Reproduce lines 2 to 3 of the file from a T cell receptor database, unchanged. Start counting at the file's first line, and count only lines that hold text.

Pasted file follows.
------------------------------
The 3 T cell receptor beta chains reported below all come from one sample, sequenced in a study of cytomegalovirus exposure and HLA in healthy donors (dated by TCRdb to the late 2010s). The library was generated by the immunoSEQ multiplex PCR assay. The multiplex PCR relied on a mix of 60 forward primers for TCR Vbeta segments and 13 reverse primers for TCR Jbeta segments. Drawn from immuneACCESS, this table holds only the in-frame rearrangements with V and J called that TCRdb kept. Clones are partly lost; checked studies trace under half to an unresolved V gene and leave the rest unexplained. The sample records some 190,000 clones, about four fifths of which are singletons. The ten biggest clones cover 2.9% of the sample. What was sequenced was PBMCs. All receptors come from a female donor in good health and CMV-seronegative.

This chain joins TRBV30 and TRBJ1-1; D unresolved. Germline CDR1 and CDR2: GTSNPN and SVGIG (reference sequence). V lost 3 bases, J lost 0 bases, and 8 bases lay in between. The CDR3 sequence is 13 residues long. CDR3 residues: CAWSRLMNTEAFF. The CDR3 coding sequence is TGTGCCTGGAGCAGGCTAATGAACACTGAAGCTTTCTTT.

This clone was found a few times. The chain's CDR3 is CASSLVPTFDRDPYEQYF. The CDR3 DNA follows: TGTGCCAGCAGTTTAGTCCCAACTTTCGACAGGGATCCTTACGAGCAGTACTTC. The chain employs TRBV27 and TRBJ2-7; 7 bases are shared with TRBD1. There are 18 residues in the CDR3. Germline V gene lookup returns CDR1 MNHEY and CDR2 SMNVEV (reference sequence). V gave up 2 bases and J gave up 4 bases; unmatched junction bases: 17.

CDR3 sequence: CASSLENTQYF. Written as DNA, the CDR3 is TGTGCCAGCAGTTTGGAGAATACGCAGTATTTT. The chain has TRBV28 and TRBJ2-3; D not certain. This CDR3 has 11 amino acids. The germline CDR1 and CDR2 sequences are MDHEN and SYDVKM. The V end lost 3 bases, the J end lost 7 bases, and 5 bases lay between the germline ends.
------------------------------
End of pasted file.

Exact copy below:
This chain joins TRBV30 and TRBJ1-1; D unresolved. Germline CDR1 and CDR2: GTSNPN and SVGIG (reference sequence). V lost 3 bases, J lost 0 bases, and 8 bases lay in between. The CDR3 sequence is 13 residues long. CDR3 residues: CAWSRLMNTEAFF. The CDR3 coding sequence is TGTGCCTGGAGCAGGCTAATGAACACTGAAGCTTTCTTT.

This clone was found a few times. The chain's CDR3 is CASSLVPTFDRDPYEQYF. The CDR3 DNA follows: TGTGCCAGCAGTTTAGTCCCAACTTTCGACAGGGATCCTTACGAGCAGTACTTC. The chain employs TRBV27 and TRBJ2-7; 7 bases are shared with TRBD1. There are 18 residues in the CDR3. Germline V gene lookup returns CDR1 MNHEY and CDR2 SMNVEV (reference sequence). V gave up 2 bases and J gave up 4 bases; unmatched junction bases: 17.